Pectus excavatum is the most frequently observed type of chest malformation in children. The condition is also known as “Funnel chest” or “Sunken chest”. It's a chest wall deformity involving multiple ribs and the breastbone growing inwards. That gives the chest a concave appearance that looks sunken or caved-in.
What is Pectus Excavatum?
It’s a genetic condition that can be passed down through heredity. About 40% of children diagnosed with the condition report having one or more relatives with the condition.
Pectus excavatum is observed more commonly in males and isn’t always visible upon birth. The condition becomes more evident as the child grows, with the inwards curvature becoming more pronounced.
The deformity can range from mildly odd-looking to a severely sunken chest. Causes for Pectus excavatum are not entirely understood. During normal development, the ribs and breastbone grow outward at the anterior of the chest.
Pectus excavatum is believed to result from abnormal growth of the cartilage that connects the ribs to the sternum. This excessive growth pulls the sternum inward, resulting in pectus excavatum.
Often, children diagnosed with pectus excavatum also suffer from one or more of the following conditions:
Even though it’s a birth defect, signs and symptoms of pectus excavatum typically appear as the child nears puberty. Mild cases only present with a slight dip in the chest wall that’s barely obvious. A child may not show any symptoms during normal daily activities but get tired and out of breath quicker than his peers.
In more extreme cases, pectus excavatum can create pressure on the lung and heart. That could compromise the working of vital functions, leading to a host of other issues such as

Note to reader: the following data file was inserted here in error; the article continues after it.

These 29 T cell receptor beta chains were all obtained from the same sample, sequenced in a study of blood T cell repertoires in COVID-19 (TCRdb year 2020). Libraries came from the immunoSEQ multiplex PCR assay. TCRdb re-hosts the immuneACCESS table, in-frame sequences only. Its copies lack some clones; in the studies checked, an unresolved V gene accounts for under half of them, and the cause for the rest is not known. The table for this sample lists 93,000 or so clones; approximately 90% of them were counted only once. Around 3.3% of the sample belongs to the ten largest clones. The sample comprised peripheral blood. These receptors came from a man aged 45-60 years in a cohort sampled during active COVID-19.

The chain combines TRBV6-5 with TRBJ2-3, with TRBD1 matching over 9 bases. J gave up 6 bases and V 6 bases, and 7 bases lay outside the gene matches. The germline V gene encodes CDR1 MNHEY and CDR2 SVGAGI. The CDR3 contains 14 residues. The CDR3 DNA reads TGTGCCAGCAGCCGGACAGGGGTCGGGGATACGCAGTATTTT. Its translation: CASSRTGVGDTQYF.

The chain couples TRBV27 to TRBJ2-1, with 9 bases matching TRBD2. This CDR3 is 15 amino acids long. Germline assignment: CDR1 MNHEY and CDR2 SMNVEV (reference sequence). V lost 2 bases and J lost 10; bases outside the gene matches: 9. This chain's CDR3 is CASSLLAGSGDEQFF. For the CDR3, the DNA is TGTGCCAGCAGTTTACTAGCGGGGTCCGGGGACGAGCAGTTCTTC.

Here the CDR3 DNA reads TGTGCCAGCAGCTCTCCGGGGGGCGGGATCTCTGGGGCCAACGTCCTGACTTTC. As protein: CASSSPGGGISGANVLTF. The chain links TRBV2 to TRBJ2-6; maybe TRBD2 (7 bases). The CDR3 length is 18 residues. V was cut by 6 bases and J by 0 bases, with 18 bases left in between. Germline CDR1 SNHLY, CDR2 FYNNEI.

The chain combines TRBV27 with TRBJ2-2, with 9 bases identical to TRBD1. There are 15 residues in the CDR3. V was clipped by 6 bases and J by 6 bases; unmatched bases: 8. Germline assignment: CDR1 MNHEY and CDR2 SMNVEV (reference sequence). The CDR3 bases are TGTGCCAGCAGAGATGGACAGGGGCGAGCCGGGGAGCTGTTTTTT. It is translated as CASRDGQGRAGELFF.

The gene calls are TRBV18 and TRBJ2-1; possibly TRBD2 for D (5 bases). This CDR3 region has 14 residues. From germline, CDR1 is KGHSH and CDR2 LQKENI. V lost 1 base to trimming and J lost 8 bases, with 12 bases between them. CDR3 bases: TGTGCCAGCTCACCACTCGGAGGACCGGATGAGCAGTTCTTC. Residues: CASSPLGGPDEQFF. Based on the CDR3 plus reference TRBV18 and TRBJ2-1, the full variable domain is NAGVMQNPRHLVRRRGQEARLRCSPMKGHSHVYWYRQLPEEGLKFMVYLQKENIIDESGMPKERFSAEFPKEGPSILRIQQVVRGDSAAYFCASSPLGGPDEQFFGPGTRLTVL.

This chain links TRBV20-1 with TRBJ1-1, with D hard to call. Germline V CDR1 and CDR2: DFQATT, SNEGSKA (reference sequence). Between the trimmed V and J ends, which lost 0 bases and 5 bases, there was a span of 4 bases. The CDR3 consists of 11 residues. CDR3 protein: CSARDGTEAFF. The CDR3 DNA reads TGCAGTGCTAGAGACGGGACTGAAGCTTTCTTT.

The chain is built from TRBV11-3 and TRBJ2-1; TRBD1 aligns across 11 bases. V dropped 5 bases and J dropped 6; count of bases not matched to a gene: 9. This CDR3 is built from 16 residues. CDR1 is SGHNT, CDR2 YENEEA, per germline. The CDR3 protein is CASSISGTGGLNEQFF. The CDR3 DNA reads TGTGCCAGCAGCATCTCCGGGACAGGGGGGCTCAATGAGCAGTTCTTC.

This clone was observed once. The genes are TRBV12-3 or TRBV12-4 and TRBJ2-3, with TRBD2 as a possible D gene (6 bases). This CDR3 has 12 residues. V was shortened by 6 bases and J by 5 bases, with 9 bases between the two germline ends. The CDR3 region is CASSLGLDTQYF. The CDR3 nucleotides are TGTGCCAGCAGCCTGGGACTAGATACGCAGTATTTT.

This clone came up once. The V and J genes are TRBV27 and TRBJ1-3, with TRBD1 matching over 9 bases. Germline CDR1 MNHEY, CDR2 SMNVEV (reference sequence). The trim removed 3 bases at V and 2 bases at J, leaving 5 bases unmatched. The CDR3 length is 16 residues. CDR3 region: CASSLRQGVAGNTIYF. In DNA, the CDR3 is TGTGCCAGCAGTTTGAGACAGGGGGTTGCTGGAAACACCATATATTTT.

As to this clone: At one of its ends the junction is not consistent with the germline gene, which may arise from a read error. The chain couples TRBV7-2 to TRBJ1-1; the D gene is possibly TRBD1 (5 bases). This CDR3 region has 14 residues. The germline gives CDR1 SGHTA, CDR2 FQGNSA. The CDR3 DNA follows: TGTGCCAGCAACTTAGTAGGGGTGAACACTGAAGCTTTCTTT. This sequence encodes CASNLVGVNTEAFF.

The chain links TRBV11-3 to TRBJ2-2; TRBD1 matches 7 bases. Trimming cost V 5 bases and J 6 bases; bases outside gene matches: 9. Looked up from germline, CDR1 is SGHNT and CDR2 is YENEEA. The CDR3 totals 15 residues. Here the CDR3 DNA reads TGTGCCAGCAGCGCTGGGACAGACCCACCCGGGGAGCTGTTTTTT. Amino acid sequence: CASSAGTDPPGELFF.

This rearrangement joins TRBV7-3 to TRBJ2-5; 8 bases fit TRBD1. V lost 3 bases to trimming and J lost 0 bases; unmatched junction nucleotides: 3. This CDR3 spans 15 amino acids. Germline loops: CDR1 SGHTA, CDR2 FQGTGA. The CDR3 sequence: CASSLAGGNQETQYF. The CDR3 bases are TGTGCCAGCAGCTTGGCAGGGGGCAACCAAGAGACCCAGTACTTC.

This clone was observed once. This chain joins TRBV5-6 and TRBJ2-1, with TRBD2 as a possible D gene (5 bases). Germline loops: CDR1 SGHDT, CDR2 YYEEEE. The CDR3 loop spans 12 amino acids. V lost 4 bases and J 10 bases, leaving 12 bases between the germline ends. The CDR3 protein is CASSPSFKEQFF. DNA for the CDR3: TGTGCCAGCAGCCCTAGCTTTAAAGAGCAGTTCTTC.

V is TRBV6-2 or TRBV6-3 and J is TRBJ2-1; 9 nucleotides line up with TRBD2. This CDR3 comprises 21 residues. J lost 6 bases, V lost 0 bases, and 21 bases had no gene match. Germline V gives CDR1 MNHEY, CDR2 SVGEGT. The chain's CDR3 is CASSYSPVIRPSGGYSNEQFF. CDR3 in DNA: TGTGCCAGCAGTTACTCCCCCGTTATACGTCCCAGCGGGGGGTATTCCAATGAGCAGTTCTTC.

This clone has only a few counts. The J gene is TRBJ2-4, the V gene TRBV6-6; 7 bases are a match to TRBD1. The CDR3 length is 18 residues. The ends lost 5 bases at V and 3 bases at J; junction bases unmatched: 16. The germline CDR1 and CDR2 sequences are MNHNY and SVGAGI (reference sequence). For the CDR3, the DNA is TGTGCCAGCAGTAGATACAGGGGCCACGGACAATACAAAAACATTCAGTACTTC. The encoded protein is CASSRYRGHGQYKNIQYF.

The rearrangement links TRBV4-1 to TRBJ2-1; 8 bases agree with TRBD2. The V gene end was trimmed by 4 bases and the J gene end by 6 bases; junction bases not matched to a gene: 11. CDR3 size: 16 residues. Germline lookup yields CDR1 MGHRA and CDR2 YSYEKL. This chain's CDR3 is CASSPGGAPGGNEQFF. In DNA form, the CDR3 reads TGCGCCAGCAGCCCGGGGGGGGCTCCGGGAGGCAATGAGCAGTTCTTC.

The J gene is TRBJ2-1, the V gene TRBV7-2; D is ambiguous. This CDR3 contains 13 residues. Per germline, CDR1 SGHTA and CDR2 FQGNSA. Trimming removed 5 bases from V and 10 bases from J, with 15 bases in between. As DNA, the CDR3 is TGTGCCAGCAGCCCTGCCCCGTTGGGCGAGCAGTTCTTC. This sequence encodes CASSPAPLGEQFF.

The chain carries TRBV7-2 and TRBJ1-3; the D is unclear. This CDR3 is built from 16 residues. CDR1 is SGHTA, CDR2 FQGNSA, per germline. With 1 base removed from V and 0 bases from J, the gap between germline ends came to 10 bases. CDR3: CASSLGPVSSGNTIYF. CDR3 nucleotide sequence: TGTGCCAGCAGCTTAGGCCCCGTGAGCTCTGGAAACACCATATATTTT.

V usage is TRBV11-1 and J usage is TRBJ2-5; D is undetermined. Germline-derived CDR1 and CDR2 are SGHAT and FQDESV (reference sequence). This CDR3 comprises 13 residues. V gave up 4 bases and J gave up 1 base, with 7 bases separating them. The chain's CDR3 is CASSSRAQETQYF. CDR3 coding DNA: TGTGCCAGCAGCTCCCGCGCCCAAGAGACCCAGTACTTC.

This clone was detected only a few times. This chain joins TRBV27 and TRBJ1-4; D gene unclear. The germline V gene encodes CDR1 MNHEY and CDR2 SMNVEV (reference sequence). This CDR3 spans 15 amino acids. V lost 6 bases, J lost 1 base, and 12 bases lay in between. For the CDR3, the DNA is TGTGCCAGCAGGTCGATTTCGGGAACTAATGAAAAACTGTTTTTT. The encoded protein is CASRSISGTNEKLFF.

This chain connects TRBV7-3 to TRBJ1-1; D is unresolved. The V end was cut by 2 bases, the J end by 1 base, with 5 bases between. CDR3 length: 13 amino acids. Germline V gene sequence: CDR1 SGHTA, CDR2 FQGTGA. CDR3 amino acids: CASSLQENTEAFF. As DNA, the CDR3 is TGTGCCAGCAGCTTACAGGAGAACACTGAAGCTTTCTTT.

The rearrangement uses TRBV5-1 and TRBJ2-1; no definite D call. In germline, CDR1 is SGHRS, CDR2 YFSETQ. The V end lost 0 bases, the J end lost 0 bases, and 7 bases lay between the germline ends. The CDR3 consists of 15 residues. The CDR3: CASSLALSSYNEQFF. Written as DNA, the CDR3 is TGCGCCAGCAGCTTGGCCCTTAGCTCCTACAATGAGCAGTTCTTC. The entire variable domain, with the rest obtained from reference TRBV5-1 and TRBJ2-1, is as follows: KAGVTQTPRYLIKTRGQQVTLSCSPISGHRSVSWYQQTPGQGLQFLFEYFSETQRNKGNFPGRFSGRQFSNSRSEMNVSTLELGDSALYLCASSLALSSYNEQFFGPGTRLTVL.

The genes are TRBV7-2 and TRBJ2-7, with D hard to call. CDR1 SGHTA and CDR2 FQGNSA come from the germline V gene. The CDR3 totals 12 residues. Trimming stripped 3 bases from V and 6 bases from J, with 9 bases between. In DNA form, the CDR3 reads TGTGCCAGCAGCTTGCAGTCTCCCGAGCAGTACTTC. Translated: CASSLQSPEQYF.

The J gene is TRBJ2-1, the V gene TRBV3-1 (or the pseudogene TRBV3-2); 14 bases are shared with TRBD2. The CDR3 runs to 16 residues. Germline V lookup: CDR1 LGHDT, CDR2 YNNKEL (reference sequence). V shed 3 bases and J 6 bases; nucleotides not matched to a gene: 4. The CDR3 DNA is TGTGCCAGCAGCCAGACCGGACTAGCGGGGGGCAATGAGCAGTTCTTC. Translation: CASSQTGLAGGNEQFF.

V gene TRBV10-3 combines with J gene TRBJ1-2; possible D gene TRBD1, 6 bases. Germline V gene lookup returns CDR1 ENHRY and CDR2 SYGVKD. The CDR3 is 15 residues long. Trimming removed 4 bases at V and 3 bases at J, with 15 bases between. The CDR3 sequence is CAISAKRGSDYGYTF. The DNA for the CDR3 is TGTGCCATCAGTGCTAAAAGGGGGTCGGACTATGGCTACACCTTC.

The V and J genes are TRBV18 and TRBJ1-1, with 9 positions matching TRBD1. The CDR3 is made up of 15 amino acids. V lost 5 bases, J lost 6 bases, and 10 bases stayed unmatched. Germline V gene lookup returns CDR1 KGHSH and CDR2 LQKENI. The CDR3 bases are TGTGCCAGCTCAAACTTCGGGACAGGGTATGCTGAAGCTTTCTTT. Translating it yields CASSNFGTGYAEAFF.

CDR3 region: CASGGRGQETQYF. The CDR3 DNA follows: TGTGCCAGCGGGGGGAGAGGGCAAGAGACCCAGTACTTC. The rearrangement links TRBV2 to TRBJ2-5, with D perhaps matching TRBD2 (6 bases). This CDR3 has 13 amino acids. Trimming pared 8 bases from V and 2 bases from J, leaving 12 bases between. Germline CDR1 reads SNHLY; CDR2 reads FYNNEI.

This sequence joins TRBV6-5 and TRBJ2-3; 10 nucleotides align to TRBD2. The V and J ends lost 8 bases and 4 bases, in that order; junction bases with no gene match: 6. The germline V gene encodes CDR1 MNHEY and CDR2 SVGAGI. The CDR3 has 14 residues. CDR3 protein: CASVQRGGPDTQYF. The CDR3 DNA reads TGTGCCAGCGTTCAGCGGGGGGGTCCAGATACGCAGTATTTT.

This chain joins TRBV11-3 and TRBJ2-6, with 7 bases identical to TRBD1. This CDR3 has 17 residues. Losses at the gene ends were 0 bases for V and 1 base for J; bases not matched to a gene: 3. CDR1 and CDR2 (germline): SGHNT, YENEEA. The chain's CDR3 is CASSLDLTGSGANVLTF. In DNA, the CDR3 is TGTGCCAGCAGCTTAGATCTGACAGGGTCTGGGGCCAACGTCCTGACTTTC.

The diagnostic process will depend on your child’s overall health and the presence of other defects. The doctor will perform a physical exam and might recommend one or more of the following tests if pectus excavatum is suspected
Children's bodies are constantly developing and growing, each unique from the other. That’s why when it comes to pectus excavatum, pediatricians often take the “wait and see” approach. Given, of course, that the deformity is not affecting cardiopulmonary function.
Complications from pectus excavatum can vary widely from infants to teenagers. That’s why it's crucial to regularly monitor any suspected cases before symptoms develop into any severe complications.
Scheduling regular appointments with a specialist is a great preventive measure for all children diagnosed with the condition.
Pectus excavatum can be surgically treated if symptoms prevail to improve a patient’s breathing and cardiac function. That’s done by repositioning the sternum to a more natural, outward position. Once the breast bone is not bending inwards, pressure on the heart and lungs eases up. That allows enough room for the organs to function more effectively.
Of course, addressing any psychological aspects of the condition is also important. Pectus excavatum often peaks when children are approaching puberty and already going through many challenges regarding their self-image. Surgery is less invasive in most cases and dramatically improves the physical appearance of the chest.
Surgical options available to your child will vary on several factors. Primarily these procedures are performed for correcting pectus excavatum:
The Nuss Procedure
A camera is guided through the chest cavity, and two small slits are made on each side of the chest. The next step is to insert an arched steel bar just under the sternum.
The curvature of these steel bars is modified for each patient, depending on their deformity. It can be left in place for up to 3 years while it slowly reshapes the chest depression.
The Ravitch Procedure
This is the more traditional and invasive surgical option for correcting pectus excavatum. It can take any of these two approaches: